"Liberalism is anti-American."
Yesterday's Michael Kelly column is a vivid example of the kind of phenomenon I've remarked on recently, in which liberals are increasingly painted as being sympathetic to the enemy.
A typical snippet: The left has hardened itself around the core value of a furious, permanent, reactionary opposition to the devil-state America, which stands as the paramount evil of the world and the paramount threat to the world, and whose aims must be thwarted even at the cost of supporting fascists and tyrants.
I mentioned previously that this smear on liberals -- that they are "anti-American" -- is directly drawn from the same kind of mud that used to be thrown at them -- that they are "Commies." I thought that smear was mostly extinct, but not for the likes of Kelly:
This is whom the left now marches with. The left marches with the Stalinists.
Others, notably Glenn Reynolds and James Lileks, have made the same argument.
Let's put something to rest right now. Ideologically speaking, I'm as devotedly anti-Communist as I am anti-fascist, and I think the vast mass of antiwar liberals out there are as well. But pragmatically speaking, they don't particularly care who is organizing the antiwar rallies, because at least someone is doing it. And there are reasons liberals don't view Communists with the same kind of reflexive horror as do conservatives.
As authoritarian ideologies go, Communists have a decidedly more mixed role in America's history -- both good and bad -- than do fascists, whose contributions have been unremittingly negative. By way of example: Communists played a major role in the case of the Scottsboro boys, a group of nine transient young black men who were accused groundlessly of rape and nearly lynched in 1931. Were it not for the tireless efforts of the International Labor Defense -- the legal arm of the Communist Party of America -- those young men would have died. Philip Dray has an extensive account of the case in his excellent At the Hands of Persons Unknown: The Lynching of Black America.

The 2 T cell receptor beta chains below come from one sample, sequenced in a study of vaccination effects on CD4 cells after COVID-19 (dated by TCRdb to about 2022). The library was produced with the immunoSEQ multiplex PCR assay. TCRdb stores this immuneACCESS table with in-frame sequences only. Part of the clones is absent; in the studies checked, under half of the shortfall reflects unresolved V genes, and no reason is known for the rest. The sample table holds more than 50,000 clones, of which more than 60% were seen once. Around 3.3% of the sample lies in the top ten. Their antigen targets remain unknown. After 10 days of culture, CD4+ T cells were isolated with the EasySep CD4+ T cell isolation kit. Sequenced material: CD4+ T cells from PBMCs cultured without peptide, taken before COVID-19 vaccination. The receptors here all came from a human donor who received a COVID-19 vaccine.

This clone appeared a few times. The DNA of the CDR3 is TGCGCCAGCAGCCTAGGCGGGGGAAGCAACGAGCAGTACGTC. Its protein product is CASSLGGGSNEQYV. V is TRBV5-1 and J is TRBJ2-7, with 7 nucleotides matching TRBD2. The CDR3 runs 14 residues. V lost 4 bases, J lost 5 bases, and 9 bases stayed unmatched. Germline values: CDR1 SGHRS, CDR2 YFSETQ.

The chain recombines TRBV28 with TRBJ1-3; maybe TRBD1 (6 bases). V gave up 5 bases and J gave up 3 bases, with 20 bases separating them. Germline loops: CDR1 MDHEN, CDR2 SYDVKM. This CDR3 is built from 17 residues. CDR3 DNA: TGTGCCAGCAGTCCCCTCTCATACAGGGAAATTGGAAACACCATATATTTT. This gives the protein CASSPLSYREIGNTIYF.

And only a century ago, the people who were agitating for the elimination of child labor and limiting the work week to a mere 70 hours were regularly attacked -- often physically -- as "socialists" and "communists." [I always recommend J. Anthony Lukas' Big Trouble for a very clear rendition of social conditions at the turn of the century.]
This is an old smear, and it reeks of desperation. It's an attempt to silence reasoned debate by merely dismissing ad hominem the motives of the opposition. And of course, since it clearly violates the Orcinus principium, it carries the stench of anti-democratic zealotry.
Oh, in case anyone had forgotten amid all this Newspeak: Democratic liberalism -- especially questioning, probing and ultimately pragmatic liberalism -- is a quintessentially American product. Fascism -- particularly the kind that brooks no questioning -- is not.